The Newnan Times-Herald

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New school assessment report shows falling scores


  • By Rebecca Leftwich
  • |
  • Dec. 09, 2016 - 7:07 AM

New school assessment report shows falling scores

The Newnan Times-Herald

New Georgia College and Career Ready Performance Index scores show significant drops in elementary scores across the state, but Coweta County continues to outperform overall Georgia averages on the 2016 school accountability measure.

The Coweta County School System scored a 75.2 on the CCRPI, Georgia’s educational accountability system designed to assess public schools using a broad set of academic criteria. Coweta’s score exceeded the state average of 73.6 on the latest report, which uses data collected during the 2015-16 school year.

Both were lower than 2015 scores, which were 75.5 statewide and 78.1 in Coweta County for the 2014-15 school year. Coweta’s 74.6 outscored the state middle school average of 71.5, while the county’s high school score of 78.6 topped Georgia’s 75.7. Among Coweta County middle schools, five scored above the state CCRPI average and one scored below. All three Coweta County high schools scored above the state average on the measure.

The most dramatic decrease in CCRPI scores was among the state’s elementary schools. Coweta elementary schools’ score of 70.8 lagged behind Georgia’s 71.7. Of Coweta County School System’s 19 elementary schools, 10 schools scored higher than the state CCRPI average, and nine recorded lower scores.

The Georgia Department of Education attributed the statewide drop in elementary scores to unmet bonus point opportunities for economically disadvantaged students, English learners and students with disabilities.

“These results point to the need for continued intensive focus on the foundations in early grades,” State School Superintendent Richard Woods said.

Each year, schools can earn extra points if those student subgroups are meeting performance targets. While subgroup performance increased in math science and social studies, annual targets – which increase from year to year – were not met for those groups on the elementary level in 2015-16.

“We are focused on improving these scores throughout our school system,” said Coweta County School Superintendent Steve Barker.

Barker said the Coweta County School System uses student and school data to develop improvement strategies, including Georgia Milestones, CCRPI, SAT and ACT data, among other indicators.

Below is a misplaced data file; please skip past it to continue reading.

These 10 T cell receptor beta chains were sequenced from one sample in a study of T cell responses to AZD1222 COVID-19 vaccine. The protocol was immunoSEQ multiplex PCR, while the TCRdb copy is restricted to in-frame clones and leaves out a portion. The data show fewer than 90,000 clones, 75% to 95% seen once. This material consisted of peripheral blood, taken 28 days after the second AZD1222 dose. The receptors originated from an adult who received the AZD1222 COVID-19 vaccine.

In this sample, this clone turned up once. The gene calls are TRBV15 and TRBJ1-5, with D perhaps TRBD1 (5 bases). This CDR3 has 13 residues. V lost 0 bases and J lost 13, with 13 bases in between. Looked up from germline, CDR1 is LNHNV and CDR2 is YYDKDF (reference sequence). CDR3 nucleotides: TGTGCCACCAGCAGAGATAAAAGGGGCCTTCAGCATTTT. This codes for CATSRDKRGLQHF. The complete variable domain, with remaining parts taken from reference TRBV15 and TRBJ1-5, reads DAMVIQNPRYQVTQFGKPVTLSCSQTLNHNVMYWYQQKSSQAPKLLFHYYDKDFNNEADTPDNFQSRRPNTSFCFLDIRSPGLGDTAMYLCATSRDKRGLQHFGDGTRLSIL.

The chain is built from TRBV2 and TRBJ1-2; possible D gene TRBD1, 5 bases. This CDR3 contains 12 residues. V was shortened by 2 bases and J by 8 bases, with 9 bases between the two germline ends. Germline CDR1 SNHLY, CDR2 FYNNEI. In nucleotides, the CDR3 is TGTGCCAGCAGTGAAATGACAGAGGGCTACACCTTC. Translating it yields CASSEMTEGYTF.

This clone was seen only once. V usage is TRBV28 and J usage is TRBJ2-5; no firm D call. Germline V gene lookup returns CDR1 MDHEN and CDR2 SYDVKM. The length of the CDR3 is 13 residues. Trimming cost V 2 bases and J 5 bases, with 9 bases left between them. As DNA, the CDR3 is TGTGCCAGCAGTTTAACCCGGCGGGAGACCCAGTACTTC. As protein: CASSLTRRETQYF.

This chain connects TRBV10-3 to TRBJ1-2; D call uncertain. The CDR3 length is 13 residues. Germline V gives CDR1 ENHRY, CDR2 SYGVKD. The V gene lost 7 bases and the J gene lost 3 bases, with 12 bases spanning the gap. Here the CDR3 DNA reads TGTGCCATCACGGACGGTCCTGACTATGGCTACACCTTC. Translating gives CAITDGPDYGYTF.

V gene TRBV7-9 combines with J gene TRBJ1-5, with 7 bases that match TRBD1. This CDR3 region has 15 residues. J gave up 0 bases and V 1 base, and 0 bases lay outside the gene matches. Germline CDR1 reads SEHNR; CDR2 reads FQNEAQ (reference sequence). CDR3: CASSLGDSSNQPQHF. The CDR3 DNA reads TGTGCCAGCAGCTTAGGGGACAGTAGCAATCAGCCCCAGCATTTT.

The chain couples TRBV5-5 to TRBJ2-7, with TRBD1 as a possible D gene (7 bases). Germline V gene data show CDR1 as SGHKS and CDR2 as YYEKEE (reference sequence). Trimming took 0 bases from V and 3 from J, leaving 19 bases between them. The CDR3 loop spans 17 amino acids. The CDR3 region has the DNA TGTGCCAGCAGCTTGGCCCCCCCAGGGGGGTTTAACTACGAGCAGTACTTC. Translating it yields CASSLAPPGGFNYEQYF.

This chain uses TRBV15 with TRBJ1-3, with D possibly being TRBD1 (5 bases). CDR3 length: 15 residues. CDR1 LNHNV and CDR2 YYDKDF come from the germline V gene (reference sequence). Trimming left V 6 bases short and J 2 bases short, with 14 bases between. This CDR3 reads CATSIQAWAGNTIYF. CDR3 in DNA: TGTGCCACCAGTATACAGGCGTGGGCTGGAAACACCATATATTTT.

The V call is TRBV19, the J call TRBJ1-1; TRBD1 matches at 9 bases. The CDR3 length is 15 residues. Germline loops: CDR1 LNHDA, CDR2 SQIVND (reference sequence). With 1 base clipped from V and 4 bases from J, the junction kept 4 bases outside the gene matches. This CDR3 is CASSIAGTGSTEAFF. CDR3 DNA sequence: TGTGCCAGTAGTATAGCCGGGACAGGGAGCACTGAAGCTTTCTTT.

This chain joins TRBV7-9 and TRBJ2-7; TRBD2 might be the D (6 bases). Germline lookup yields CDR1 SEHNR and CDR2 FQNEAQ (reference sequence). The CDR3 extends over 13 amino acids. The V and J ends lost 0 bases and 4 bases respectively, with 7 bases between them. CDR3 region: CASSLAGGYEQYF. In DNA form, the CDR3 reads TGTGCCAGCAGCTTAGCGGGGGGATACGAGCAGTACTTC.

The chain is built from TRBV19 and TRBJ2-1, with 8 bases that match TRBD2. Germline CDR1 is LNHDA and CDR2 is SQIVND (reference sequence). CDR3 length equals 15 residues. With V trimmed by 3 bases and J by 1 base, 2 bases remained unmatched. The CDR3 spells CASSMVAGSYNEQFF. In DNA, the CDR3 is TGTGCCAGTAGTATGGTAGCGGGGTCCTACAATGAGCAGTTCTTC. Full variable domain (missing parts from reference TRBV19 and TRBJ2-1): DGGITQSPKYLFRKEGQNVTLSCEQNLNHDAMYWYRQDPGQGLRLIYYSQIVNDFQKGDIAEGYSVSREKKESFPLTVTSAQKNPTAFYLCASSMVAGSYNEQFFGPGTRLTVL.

Results from the Georgia Milestones exams make up the largest share of data in the annual CCRPI report. Student performance results from those exams reported to Coweta County last May have been used to develop and implement improvement strategies at county schools.

Julie Raschen, Coweta’s director of assessment and accountability, said higher performance in upper grade levels demonstrates a general trend of improvement as students progress through school.

“(For some students entering kindergarten or first grade), a Coweta County School System classroom is their first learning experience,” Raschen said. “Our teachers are focused on building basic skills and helping them become successful students. A very large part of that is a focus on building literacy skills. That mastery of literacy and reading comprehension forms the basis of everything else, including students’ success at math, science and social studies.”

Coweta schools are addressing challenges at the elementary level through several strategies focused primarily on improving early literacy. These efforts are in addition to the focus of Title I school resources on student support.

“As students enter elementary school, our teachers and schools are significantly addressing literacy skills,” said Raschen. “Many of our efforts are focused on helping students progressively master higher-level expectations and become college and career ready.”

Georgia implemented the CCRPI in 2012 to replace No Child Left Behind’s Adequate Yearly Progress assessment. CCRPI rates schools according to a 100-point scale based on multiple indicators, a system intended to provide a more comprehensive picture of school performance than AYP’s “pass/fail” ratings.

Despite the CCRPI’s multi-faceted approach to assessing student performance data, Woods said scores may not tell the whole story.

“I don’t believe the CCRPI captures all the great work happening in our schools,” Woods said. “We have seen improvements and, in some cases, record results on the ACT, SAT, and in graduation rates.”

Significant changes to the CCRPI assessment formula are expected over the next few years, including the removal of science and social studies Milestones results. Similar changes could render yearly score comparisons useless in tracking school progress, but Woods said state education officials are committed to improving the evaluation process as Georgia transitions from federal guidelines established under No Child Left Behind to its replacement, the Every Student Succeeds Act.

“Through the process of developing Georgia’s state plan for the Every Student Succeeds Act, we are evaluating what changes should be made to our accountability system to better measure the overall achievements of our schools,” Woods said.

For more information about the CCRPI, visit www.gadoe.org.